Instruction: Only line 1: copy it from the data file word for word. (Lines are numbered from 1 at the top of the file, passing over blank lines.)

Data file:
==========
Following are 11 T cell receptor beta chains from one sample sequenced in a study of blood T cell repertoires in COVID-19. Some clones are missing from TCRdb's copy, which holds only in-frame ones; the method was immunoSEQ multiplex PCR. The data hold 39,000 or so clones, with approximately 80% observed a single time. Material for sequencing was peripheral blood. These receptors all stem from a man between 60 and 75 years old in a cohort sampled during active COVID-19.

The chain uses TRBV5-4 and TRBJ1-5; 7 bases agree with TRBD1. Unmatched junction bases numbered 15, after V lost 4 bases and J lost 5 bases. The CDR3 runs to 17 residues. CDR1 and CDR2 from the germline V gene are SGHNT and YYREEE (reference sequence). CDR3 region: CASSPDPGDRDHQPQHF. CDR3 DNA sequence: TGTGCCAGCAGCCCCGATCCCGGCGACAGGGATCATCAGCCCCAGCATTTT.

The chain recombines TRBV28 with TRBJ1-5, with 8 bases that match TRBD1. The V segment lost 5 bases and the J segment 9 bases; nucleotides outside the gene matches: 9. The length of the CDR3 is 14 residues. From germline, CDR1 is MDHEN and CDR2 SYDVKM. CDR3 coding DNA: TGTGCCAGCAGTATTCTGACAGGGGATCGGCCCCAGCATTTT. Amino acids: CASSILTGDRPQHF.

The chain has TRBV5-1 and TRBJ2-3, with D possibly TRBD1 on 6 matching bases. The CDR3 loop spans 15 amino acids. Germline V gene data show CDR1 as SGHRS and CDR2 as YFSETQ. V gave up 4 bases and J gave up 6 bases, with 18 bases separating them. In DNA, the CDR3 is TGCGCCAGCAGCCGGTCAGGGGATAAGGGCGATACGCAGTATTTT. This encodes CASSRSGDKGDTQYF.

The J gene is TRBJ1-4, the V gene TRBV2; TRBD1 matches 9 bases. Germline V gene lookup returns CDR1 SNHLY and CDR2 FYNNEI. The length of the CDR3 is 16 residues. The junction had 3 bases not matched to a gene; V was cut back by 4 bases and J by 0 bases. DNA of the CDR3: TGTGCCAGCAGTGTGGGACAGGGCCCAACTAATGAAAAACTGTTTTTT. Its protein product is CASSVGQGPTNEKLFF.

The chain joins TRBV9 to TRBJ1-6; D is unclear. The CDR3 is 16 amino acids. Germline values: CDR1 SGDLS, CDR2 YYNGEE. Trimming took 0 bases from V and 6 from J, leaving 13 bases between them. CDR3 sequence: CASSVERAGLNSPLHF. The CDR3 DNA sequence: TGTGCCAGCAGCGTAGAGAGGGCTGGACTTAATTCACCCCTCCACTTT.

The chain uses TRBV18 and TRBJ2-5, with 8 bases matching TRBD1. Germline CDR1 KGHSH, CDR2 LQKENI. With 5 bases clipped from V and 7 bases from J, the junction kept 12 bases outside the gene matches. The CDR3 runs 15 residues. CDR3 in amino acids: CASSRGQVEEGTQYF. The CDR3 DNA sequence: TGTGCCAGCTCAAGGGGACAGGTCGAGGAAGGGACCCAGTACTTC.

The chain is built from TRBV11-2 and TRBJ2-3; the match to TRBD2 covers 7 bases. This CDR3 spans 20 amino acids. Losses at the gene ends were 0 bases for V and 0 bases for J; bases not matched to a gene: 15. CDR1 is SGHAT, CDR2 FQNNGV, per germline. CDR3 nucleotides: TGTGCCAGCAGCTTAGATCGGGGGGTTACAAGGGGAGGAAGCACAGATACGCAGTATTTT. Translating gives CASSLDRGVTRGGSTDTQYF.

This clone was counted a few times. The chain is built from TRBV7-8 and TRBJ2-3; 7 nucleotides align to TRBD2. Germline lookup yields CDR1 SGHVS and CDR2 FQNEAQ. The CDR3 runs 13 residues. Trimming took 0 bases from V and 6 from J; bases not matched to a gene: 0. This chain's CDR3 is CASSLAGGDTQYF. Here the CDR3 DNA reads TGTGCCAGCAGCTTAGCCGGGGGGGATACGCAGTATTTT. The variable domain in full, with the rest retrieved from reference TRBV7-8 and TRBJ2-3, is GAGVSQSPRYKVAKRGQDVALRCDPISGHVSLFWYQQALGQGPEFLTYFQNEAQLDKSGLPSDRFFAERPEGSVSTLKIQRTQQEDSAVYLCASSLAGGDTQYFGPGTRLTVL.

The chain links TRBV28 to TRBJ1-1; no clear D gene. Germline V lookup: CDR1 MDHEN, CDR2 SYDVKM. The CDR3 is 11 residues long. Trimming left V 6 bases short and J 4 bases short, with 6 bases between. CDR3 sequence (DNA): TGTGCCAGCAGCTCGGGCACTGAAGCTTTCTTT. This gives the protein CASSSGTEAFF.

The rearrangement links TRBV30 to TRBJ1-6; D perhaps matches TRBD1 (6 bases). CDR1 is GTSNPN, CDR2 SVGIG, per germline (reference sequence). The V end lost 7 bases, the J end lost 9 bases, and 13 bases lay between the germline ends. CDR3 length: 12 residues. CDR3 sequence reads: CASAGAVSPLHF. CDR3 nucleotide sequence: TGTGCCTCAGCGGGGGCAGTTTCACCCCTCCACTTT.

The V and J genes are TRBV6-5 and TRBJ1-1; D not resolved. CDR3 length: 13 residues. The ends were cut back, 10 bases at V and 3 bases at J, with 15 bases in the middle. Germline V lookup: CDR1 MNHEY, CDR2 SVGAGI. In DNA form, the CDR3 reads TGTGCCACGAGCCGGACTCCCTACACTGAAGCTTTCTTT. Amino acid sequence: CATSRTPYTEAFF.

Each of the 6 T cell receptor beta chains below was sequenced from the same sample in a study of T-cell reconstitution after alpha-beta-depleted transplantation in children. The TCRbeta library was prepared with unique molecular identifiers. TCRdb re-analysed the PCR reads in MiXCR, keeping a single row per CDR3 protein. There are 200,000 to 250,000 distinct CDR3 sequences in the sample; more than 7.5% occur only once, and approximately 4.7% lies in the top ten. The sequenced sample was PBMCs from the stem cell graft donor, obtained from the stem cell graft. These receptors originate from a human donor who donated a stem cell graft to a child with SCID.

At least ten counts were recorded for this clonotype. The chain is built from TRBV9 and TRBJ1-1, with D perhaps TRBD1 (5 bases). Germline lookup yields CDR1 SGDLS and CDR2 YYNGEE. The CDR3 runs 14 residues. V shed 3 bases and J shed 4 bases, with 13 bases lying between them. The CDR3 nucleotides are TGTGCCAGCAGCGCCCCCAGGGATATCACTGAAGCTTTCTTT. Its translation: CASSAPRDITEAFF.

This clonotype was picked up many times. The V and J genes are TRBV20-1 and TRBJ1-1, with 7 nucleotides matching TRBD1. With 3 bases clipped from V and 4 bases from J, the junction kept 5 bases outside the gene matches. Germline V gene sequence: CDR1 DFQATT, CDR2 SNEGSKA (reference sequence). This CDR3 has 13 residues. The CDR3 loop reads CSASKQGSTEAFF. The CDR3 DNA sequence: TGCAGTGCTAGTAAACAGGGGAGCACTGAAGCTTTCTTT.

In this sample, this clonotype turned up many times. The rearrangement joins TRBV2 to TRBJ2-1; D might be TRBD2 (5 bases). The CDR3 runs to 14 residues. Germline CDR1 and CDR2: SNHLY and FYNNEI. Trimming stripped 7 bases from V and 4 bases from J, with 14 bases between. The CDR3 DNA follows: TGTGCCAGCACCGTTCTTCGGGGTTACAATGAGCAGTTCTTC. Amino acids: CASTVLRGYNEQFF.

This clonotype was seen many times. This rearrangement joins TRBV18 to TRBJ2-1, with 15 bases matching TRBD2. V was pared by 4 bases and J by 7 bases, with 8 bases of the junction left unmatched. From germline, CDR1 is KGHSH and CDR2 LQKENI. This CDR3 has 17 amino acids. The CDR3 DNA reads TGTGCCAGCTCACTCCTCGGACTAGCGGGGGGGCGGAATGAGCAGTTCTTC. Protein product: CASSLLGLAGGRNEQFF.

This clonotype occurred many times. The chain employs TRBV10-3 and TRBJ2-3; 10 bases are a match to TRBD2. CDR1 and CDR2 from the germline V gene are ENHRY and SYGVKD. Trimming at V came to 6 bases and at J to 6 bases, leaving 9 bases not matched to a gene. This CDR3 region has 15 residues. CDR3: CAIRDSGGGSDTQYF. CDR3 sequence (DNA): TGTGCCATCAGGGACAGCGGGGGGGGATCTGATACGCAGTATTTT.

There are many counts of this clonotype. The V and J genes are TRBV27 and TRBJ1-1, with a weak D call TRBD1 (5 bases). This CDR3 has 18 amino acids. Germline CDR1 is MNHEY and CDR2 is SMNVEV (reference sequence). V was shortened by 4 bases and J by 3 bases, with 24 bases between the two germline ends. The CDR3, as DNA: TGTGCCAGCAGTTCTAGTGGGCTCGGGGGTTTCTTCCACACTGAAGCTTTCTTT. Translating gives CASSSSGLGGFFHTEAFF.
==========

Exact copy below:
Following are 11 T cell receptor beta chains from one sample sequenced in a study of blood T cell repertoires in COVID-19. Some clones are missing from TCRdb's copy, which holds only in-frame ones; the method was immunoSEQ multiplex PCR. The data hold 39,000 or so clones, with approximately 80% observed a single time. Material for sequencing was peripheral blood. These receptors all stem from a man between 60 and 75 years old in a cohort sampled during active COVID-19.